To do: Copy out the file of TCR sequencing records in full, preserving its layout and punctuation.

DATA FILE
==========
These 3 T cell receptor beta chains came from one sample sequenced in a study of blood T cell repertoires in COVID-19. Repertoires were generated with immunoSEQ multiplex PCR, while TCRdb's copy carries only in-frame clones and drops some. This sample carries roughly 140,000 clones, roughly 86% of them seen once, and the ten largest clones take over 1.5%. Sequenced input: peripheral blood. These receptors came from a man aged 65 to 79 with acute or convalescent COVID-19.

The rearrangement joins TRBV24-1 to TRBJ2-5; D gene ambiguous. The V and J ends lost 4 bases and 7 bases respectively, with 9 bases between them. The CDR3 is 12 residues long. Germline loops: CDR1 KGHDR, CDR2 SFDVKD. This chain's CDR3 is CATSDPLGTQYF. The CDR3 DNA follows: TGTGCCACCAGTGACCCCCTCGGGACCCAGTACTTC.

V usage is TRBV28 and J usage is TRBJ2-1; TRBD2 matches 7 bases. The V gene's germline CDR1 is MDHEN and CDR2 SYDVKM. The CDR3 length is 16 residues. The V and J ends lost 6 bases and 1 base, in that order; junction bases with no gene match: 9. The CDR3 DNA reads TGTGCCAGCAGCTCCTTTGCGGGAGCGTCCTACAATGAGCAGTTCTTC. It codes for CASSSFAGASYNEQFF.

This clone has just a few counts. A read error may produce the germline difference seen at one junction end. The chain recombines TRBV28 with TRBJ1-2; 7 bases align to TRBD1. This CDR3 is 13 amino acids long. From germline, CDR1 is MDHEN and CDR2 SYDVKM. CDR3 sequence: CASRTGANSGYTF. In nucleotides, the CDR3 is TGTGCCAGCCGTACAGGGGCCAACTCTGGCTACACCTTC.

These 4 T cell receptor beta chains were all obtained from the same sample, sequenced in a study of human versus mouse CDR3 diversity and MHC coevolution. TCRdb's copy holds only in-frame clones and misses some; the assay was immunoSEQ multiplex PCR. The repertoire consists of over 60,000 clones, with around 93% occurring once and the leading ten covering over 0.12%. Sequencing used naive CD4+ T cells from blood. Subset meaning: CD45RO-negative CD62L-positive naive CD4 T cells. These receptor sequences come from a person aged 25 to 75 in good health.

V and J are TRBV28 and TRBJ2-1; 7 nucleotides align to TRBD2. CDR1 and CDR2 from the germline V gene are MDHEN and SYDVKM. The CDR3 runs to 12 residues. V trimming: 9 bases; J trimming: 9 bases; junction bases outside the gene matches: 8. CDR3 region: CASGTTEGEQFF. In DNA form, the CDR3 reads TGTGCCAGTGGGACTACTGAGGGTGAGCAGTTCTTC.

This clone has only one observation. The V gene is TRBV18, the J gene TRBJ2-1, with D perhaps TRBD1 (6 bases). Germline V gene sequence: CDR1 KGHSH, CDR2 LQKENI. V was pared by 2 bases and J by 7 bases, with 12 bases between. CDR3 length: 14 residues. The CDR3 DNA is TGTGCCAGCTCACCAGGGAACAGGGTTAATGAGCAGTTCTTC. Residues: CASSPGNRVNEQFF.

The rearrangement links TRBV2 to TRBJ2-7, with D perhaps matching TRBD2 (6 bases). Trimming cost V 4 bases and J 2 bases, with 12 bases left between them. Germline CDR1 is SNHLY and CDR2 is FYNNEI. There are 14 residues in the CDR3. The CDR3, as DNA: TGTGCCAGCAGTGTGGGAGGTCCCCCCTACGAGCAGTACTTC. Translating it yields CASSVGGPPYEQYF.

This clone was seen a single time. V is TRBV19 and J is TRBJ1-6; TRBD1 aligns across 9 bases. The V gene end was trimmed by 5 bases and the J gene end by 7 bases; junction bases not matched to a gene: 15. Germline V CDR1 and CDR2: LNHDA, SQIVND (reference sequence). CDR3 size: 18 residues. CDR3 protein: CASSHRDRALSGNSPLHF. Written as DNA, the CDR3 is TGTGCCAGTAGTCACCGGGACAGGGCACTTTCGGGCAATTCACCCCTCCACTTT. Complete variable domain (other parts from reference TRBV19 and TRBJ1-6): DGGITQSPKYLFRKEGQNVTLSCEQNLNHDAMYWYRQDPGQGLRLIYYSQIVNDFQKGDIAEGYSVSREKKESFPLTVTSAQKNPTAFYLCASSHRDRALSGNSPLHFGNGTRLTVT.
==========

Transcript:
These 3 T cell receptor beta chains came from one sample sequenced in a study of blood T cell repertoires in COVID-19. Repertoires were generated with immunoSEQ multiplex PCR, while TCRdb's copy carries only in-frame clones and drops some. This sample carries roughly 140,000 clones, roughly 86% of them seen once, and the ten largest clones take over 1.5%. Sequenced input: peripheral blood. These receptors came from a man aged 65 to 79 with acute or convalescent COVID-19.

The rearrangement joins TRBV24-1 to TRBJ2-5; D gene ambiguous. The V and J ends lost 4 bases and 7 bases respectively, with 9 bases between them. The CDR3 is 12 residues long. Germline loops: CDR1 KGHDR, CDR2 SFDVKD. This chain's CDR3 is CATSDPLGTQYF. The CDR3 DNA follows: TGTGCCACCAGTGACCCCCTCGGGACCCAGTACTTC.

V usage is TRBV28 and J usage is TRBJ2-1; TRBD2 matches 7 bases. The V gene's germline CDR1 is MDHEN and CDR2 SYDVKM. The CDR3 length is 16 residues. The V and J ends lost 6 bases and 1 base, in that order; junction bases with no gene match: 9. The CDR3 DNA reads TGTGCCAGCAGCTCCTTTGCGGGAGCGTCCTACAATGAGCAGTTCTTC. It codes for CASSSFAGASYNEQFF.

This clone has just a few counts. A read error may produce the germline difference seen at one junction end. The chain recombines TRBV28 with TRBJ1-2; 7 bases align to TRBD1. This CDR3 is 13 amino acids long. From germline, CDR1 is MDHEN and CDR2 SYDVKM. CDR3 sequence: CASRTGANSGYTF. In nucleotides, the CDR3 is TGTGCCAGCCGTACAGGGGCCAACTCTGGCTACACCTTC.

These 4 T cell receptor beta chains were all obtained from the same sample, sequenced in a study of human versus mouse CDR3 diversity and MHC coevolution. TCRdb's copy holds only in-frame clones and misses some; the assay was immunoSEQ multiplex PCR. The repertoire consists of over 60,000 clones, with around 93% occurring once and the leading ten covering over 0.12%. Sequencing used naive CD4+ T cells from blood. Subset meaning: CD45RO-negative CD62L-positive naive CD4 T cells. These receptor sequences come from a person aged 25 to 75 in good health.

V and J are TRBV28 and TRBJ2-1; 7 nucleotides align to TRBD2. CDR1 and CDR2 from the germline V gene are MDHEN and SYDVKM. The CDR3 runs to 12 residues. V trimming: 9 bases; J trimming: 9 bases; junction bases outside the gene matches: 8. CDR3 region: CASGTTEGEQFF. In DNA form, the CDR3 reads TGTGCCAGTGGGACTACTGAGGGTGAGCAGTTCTTC.

This clone has only one observation. The V gene is TRBV18, the J gene TRBJ2-1, with D perhaps TRBD1 (6 bases). Germline V gene sequence: CDR1 KGHSH, CDR2 LQKENI. V was pared by 2 bases and J by 7 bases, with 12 bases between. CDR3 length: 14 residues. The CDR3 DNA is TGTGCCAGCTCACCAGGGAACAGGGTTAATGAGCAGTTCTTC. Residues: CASSPGNRVNEQFF.

The rearrangement links TRBV2 to TRBJ2-7, with D perhaps matching TRBD2 (6 bases). Trimming cost V 4 bases and J 2 bases, with 12 bases left between them. Germline CDR1 is SNHLY and CDR2 is FYNNEI. There are 14 residues in the CDR3. The CDR3, as DNA: TGTGCCAGCAGTGTGGGAGGTCCCCCCTACGAGCAGTACTTC. Translating it yields CASSVGGPPYEQYF.

This clone was seen a single time. V is TRBV19 and J is TRBJ1-6; TRBD1 aligns across 9 bases. The V gene end was trimmed by 5 bases and the J gene end by 7 bases; junction bases not matched to a gene: 15. Germline V CDR1 and CDR2: LNHDA, SQIVND (reference sequence). CDR3 size: 18 residues. CDR3 protein: CASSHRDRALSGNSPLHF. Written as DNA, the CDR3 is TGTGCCAGTAGTCACCGGGACAGGGCACTTTCGGGCAATTCACCCCTCCACTTT. Complete variable domain (other parts from reference TRBV19 and TRBJ1-6): DGGITQSPKYLFRKEGQNVTLSCEQNLNHDAMYWYRQDPGQGLRLIYYSQIVNDFQKGDIAEGYSVSREKKESFPLTVTSAQKNPTAFYLCASSHRDRALSGNSPLHFGNGTRLTVT.